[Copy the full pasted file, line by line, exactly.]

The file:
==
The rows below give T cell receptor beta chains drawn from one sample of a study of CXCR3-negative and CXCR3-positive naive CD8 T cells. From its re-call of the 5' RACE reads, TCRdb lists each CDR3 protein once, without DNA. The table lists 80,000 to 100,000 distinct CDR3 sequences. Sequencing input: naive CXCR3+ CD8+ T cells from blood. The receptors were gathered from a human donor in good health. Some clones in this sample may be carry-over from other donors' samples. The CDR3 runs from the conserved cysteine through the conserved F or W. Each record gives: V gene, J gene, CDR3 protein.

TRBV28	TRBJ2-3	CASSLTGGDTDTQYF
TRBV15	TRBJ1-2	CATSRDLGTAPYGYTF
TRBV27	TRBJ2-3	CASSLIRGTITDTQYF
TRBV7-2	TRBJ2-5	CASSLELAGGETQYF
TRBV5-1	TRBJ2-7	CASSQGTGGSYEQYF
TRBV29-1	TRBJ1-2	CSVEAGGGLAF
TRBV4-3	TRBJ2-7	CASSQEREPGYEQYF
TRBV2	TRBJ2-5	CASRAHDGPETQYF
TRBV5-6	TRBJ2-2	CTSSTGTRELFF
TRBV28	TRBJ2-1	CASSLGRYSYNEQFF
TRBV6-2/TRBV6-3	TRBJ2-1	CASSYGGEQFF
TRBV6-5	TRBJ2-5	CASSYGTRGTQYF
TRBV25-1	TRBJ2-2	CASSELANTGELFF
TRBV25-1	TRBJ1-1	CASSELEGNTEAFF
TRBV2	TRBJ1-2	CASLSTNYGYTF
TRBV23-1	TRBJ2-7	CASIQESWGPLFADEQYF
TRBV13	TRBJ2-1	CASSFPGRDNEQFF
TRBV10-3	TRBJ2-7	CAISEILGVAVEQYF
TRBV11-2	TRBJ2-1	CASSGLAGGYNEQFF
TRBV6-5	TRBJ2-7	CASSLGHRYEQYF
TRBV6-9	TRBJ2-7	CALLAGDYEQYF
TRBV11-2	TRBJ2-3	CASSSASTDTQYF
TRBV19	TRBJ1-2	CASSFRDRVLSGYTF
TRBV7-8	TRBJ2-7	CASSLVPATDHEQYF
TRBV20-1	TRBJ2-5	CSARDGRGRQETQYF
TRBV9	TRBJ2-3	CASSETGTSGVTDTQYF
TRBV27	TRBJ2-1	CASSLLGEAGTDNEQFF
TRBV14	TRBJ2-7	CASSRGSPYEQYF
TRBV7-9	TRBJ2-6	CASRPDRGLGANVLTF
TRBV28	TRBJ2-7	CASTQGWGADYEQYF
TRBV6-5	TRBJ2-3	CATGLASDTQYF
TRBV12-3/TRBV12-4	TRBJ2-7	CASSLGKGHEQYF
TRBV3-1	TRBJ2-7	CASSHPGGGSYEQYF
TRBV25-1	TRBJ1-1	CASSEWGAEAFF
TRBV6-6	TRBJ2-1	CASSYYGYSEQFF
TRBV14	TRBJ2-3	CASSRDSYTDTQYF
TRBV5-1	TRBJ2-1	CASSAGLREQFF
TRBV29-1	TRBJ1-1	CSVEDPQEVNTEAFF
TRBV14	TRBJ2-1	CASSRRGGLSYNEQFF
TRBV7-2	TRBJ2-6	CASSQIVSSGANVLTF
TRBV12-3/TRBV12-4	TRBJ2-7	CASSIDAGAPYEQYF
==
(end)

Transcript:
The rows below give T cell receptor beta chains drawn from one sample of a study of CXCR3-negative and CXCR3-positive naive CD8 T cells. From its re-call of the 5' RACE reads, TCRdb lists each CDR3 protein once, without DNA. The table lists 80,000 to 100,000 distinct CDR3 sequences. Sequencing input: naive CXCR3+ CD8+ T cells from blood. The receptors were gathered from a human donor in good health. Some clones in this sample may be carry-over from other donors' samples. The CDR3 runs from the conserved cysteine through the conserved F or W. Each record gives: V gene, J gene, CDR3 protein.

TRBV28	TRBJ2-3	CASSLTGGDTDTQYF
TRBV15	TRBJ1-2	CATSRDLGTAPYGYTF
TRBV27	TRBJ2-3	CASSLIRGTITDTQYF
TRBV7-2	TRBJ2-5	CASSLELAGGETQYF
TRBV5-1	TRBJ2-7	CASSQGTGGSYEQYF
TRBV29-1	TRBJ1-2	CSVEAGGGLAF
TRBV4-3	TRBJ2-7	CASSQEREPGYEQYF
TRBV2	TRBJ2-5	CASRAHDGPETQYF
TRBV5-6	TRBJ2-2	CTSSTGTRELFF
TRBV28	TRBJ2-1	CASSLGRYSYNEQFF
TRBV6-2/TRBV6-3	TRBJ2-1	CASSYGGEQFF
TRBV6-5	TRBJ2-5	CASSYGTRGTQYF
TRBV25-1	TRBJ2-2	CASSELANTGELFF
TRBV25-1	TRBJ1-1	CASSELEGNTEAFF
TRBV2	TRBJ1-2	CASLSTNYGYTF
TRBV23-1	TRBJ2-7	CASIQESWGPLFADEQYF
TRBV13	TRBJ2-1	CASSFPGRDNEQFF
TRBV10-3	TRBJ2-7	CAISEILGVAVEQYF
TRBV11-2	TRBJ2-1	CASSGLAGGYNEQFF
TRBV6-5	TRBJ2-7	CASSLGHRYEQYF
TRBV6-9	TRBJ2-7	CALLAGDYEQYF
TRBV11-2	TRBJ2-3	CASSSASTDTQYF
TRBV19	TRBJ1-2	CASSFRDRVLSGYTF
TRBV7-8	TRBJ2-7	CASSLVPATDHEQYF
TRBV20-1	TRBJ2-5	CSARDGRGRQETQYF
TRBV9	TRBJ2-3	CASSETGTSGVTDTQYF
TRBV27	TRBJ2-1	CASSLLGEAGTDNEQFF
TRBV14	TRBJ2-7	CASSRGSPYEQYF
TRBV7-9	TRBJ2-6	CASRPDRGLGANVLTF
TRBV28	TRBJ2-7	CASTQGWGADYEQYF
TRBV6-5	TRBJ2-3	CATGLASDTQYF
TRBV12-3/TRBV12-4	TRBJ2-7	CASSLGKGHEQYF
TRBV3-1	TRBJ2-7	CASSHPGGGSYEQYF
TRBV25-1	TRBJ1-1	CASSEWGAEAFF
TRBV6-6	TRBJ2-1	CASSYYGYSEQFF
TRBV14	TRBJ2-3	CASSRDSYTDTQYF
TRBV5-1	TRBJ2-1	CASSAGLREQFF
TRBV29-1	TRBJ1-1	CSVEDPQEVNTEAFF
TRBV14	TRBJ2-1	CASSRRGGLSYNEQFF
TRBV7-2	TRBJ2-6	CASSQIVSSGANVLTF
TRBV12-3/TRBV12-4	TRBJ2-7	CASSIDAGAPYEQYF